- What other names is Dwarf Pine Needle known by?
- What is Dwarf Pine Needle?
- How does Dwarf Pine Needle work?
- Are there safety concerns?
- Dosing considerations for Dwarf Pine Needle.
Aiguille de Pin Nain, Pin de Montagne, Pin des Montagnes, Pin Nain des Montagnes, Pin Mugo, Pino de Montaña, Pino Moro, Pinus montana, Pinus mugo, Pinus mugo var. pumilio, Pinus pumilio.
Dwarf pine is a tree. Oil from the needles and twigs is used to make medicine. Don't confuse dwarf pine oil with fir needle oil or scotch pine needle oil.
Dwarf pine needle is sometimes added to ointments and applied directly to the skin to prevent skin infections.
In foods and beverages, dwarf pine needle is used as a flavoring agent.
In other manufacturing processes, dwarf pine needle is used as a flavoring and fragrance in cough and cold medicines, vaporizer fluids, nasal decongestants, and ointments used to relieve pain. Dwarf pine needle oil is also used as a fragrance in soaps and cosmetics.
Insufficient Evidence to Rate Effectiveness for...
- Clearing mucus from the lungs.
- Preventing skin infections, when applied to the skin.
- Other conditions.
Some chemicals in dwarf pine needle oil might be able to fight bacteria and viruses.
Dwarf pine needle oil is safe for most people when used in amounts typically found in foods. It seems to be safe when applied directly to the skin, although some people experience skin irritation.
Special Precautions & Warnings:Pregnancy and breast-feeding: Not enough is known about the use of dwarf pine needle oil during pregnancy and breast-feeding. Stay on the safe side and avoid use.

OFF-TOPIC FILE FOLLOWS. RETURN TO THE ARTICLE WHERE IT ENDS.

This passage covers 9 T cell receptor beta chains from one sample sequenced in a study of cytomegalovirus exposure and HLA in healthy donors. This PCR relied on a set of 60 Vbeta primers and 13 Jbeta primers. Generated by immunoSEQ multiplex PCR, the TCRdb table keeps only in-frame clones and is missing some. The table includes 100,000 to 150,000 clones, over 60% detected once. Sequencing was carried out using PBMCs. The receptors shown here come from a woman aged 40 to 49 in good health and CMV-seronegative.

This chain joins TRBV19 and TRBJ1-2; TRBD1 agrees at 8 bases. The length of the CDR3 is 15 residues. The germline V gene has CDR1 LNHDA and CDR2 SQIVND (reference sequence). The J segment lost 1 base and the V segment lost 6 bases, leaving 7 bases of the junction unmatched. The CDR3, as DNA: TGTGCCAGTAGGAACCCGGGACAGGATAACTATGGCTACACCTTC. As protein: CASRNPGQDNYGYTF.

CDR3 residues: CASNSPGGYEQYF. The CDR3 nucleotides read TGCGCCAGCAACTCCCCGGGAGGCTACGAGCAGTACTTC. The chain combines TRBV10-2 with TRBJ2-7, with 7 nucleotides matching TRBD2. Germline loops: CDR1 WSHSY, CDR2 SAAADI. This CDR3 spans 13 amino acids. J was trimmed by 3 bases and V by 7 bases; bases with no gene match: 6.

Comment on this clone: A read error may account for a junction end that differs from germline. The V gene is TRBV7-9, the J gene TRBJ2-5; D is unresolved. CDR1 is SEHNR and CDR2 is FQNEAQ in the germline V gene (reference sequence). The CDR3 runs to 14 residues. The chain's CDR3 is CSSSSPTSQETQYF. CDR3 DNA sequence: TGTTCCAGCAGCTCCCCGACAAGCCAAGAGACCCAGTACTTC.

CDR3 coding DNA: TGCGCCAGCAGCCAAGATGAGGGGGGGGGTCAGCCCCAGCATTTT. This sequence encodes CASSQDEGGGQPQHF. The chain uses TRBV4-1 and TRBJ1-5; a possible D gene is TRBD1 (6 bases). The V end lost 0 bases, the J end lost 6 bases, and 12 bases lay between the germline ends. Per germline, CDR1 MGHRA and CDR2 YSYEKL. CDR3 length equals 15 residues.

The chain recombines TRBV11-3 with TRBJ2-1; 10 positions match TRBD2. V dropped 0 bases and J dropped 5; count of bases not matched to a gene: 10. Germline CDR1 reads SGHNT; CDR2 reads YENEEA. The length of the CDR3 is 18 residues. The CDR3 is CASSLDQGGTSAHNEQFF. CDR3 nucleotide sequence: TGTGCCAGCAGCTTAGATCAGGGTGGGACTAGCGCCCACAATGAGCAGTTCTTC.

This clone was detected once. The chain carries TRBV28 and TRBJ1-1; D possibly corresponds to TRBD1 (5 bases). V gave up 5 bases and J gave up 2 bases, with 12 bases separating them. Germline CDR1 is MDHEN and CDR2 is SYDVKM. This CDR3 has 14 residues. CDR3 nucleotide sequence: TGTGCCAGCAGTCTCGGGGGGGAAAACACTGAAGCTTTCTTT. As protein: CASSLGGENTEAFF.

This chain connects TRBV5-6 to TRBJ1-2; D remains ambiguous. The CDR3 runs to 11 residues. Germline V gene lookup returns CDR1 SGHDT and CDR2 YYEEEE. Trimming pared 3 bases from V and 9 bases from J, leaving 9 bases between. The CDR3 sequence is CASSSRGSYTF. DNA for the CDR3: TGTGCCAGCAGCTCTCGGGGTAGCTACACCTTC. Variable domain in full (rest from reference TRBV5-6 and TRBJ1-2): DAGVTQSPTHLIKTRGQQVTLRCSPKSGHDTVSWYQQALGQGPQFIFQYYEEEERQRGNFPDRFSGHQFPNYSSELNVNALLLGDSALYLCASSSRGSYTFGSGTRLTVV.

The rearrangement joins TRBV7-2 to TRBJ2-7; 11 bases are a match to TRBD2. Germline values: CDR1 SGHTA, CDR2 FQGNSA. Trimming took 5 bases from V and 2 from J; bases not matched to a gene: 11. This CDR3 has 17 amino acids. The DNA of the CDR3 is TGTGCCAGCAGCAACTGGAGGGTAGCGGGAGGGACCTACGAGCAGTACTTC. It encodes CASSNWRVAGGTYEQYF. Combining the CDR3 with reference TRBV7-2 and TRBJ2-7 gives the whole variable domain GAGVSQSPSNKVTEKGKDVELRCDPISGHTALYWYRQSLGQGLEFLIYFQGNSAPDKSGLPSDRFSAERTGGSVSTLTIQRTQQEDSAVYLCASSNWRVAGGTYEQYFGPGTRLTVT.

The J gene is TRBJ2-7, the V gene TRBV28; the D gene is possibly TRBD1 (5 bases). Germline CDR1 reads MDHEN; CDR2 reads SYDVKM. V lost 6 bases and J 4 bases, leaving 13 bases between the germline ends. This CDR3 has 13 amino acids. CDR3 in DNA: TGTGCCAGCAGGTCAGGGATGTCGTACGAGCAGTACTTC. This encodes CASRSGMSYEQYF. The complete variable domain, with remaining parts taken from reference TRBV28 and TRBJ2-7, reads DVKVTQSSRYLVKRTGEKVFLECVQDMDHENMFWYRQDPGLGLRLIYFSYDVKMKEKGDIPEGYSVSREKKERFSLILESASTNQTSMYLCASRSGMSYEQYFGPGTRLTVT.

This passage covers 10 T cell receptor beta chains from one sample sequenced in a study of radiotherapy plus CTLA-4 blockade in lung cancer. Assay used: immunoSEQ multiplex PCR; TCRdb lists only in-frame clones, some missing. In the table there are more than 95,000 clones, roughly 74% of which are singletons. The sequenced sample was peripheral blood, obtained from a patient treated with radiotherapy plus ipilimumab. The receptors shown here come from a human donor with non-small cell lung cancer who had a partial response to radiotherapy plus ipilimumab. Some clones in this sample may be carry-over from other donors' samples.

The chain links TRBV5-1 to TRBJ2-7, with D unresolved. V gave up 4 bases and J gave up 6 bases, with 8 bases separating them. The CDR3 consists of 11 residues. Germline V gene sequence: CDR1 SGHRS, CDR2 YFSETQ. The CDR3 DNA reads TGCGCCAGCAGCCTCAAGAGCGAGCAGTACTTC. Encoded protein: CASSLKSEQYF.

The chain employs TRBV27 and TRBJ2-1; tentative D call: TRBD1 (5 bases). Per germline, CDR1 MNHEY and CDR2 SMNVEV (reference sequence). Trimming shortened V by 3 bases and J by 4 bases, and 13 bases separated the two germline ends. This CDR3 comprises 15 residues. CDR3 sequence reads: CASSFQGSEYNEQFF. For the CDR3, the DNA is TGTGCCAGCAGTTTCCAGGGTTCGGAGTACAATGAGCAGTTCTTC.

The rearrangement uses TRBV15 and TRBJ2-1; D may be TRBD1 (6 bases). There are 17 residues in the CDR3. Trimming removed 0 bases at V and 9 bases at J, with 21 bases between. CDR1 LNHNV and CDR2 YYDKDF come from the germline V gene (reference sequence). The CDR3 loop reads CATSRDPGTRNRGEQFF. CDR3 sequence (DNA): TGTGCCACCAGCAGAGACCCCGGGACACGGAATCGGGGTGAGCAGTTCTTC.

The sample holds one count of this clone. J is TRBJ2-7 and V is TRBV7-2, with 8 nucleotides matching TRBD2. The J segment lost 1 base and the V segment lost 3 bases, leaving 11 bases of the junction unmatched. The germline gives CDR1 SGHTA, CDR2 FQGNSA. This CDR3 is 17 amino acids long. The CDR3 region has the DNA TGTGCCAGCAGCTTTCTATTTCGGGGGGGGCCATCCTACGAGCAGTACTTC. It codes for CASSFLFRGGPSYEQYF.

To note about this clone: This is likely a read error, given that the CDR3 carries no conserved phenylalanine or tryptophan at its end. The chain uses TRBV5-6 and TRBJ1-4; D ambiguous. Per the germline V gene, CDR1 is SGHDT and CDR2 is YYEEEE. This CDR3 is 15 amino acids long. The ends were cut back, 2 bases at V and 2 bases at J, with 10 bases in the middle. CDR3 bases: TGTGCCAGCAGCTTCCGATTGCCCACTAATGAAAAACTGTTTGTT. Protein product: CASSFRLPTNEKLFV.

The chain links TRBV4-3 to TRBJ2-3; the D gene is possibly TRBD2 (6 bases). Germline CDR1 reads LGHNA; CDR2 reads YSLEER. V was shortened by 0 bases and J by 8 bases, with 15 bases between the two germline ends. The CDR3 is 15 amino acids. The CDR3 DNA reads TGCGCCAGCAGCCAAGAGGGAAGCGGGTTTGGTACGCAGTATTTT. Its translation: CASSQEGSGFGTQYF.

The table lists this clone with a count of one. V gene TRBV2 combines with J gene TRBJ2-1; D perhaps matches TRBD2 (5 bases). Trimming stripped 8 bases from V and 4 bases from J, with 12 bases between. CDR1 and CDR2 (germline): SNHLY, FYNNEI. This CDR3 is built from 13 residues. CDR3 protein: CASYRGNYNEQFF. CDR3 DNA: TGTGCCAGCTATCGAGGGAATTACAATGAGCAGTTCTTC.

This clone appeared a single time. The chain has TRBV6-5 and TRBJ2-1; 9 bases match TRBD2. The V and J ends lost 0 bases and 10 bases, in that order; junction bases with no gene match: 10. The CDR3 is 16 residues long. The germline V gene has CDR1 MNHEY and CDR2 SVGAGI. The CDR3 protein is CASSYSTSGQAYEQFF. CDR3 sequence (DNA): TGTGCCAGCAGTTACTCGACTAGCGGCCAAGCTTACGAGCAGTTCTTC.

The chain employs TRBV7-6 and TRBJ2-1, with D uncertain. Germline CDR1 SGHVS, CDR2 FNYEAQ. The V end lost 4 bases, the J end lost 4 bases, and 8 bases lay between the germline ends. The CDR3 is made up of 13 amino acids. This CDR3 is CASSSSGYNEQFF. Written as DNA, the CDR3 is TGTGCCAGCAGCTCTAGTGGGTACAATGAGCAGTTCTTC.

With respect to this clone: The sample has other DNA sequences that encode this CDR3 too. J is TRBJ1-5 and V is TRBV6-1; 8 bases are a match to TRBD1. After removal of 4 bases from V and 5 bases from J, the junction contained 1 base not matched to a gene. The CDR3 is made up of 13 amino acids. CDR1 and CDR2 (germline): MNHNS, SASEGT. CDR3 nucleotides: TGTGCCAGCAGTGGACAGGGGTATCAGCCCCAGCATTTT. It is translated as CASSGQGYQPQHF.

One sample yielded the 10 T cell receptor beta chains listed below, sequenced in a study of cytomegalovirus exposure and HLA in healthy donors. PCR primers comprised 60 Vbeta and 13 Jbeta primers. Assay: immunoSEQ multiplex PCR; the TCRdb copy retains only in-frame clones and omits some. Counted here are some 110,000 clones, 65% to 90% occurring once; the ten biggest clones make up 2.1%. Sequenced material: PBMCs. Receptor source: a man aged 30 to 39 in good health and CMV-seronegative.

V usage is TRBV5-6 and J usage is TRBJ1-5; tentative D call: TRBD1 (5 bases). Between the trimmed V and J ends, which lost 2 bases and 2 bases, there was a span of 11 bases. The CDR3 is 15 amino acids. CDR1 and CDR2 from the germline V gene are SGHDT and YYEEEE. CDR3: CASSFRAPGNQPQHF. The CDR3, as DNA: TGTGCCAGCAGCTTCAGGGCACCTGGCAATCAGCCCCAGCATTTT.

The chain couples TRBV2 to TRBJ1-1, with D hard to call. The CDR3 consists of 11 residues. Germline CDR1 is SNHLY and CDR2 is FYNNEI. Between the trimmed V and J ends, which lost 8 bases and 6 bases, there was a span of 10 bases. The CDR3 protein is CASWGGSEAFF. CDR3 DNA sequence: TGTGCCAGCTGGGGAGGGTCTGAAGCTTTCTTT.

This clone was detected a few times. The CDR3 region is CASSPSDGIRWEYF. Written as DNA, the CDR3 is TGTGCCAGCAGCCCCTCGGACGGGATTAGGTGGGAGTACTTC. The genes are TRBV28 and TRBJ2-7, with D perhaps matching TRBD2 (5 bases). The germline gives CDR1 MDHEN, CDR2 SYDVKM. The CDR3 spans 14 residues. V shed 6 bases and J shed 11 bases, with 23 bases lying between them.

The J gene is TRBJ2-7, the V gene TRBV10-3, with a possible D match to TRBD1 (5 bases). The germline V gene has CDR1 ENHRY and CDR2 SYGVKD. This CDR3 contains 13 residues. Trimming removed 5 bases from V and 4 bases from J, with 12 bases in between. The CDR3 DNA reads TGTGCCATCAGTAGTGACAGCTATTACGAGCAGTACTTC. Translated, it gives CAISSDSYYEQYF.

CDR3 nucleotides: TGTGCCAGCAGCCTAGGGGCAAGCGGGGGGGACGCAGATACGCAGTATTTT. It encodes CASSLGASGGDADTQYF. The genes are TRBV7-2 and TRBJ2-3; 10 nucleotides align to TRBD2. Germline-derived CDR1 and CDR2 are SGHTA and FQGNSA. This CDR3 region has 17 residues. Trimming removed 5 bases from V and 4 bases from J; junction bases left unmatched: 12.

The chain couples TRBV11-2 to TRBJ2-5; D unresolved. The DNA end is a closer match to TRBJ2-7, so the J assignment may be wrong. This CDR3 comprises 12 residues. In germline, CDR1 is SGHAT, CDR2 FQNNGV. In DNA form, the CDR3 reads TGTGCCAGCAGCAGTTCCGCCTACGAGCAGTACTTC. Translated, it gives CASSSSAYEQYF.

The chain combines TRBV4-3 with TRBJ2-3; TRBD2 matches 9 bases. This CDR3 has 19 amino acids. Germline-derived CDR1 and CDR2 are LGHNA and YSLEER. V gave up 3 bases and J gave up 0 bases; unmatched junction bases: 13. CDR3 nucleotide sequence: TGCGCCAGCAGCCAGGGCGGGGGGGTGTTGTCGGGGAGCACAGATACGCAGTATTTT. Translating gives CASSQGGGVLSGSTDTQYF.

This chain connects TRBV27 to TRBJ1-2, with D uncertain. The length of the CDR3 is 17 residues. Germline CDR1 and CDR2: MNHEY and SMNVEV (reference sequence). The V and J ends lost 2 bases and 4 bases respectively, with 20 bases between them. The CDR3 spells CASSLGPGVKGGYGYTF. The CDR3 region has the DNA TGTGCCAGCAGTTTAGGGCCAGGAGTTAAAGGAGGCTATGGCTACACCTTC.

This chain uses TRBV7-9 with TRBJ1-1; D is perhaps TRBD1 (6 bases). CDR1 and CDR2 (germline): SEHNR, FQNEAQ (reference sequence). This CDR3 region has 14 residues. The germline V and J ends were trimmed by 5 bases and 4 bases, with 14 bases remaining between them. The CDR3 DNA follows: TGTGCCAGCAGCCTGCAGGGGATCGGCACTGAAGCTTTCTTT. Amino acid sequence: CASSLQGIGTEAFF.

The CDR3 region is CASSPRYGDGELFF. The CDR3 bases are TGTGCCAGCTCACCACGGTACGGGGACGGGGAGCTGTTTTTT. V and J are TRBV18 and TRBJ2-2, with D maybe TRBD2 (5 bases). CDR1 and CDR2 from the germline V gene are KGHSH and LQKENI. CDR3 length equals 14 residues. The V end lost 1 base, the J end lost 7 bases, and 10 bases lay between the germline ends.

The appropriate dose of dwarf pine needle depends on several factors such as the user's age, health, and several other conditions. At this time there is not enough scientific information to determine an appropriate range of doses for dwarf pine needle. Keep in mind that natural products are not always necessarily safe and dosages can be important. Be sure to follow relevant directions on product labels and consult your pharmacist or physician or other healthcare professional before using.
Natural Medicines Comprehensive Database rates effectiveness based on scientific evidence according to the following scale: Effective, Likely Effective, Possibly Effective, Possibly Ineffective, Likely Ineffective, and Insufficient Evidence to Rate (detailed description of each of the ratings).
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Electronic Code of Federal Regulations. Title 21. Part 182 -- Substances Generally Recognized As Safe. Available at: https://www.accessdata.fda.gov/scripts/cdrh/cfdocs/cfcfr/CFRSearch.cfm?CFRPart=182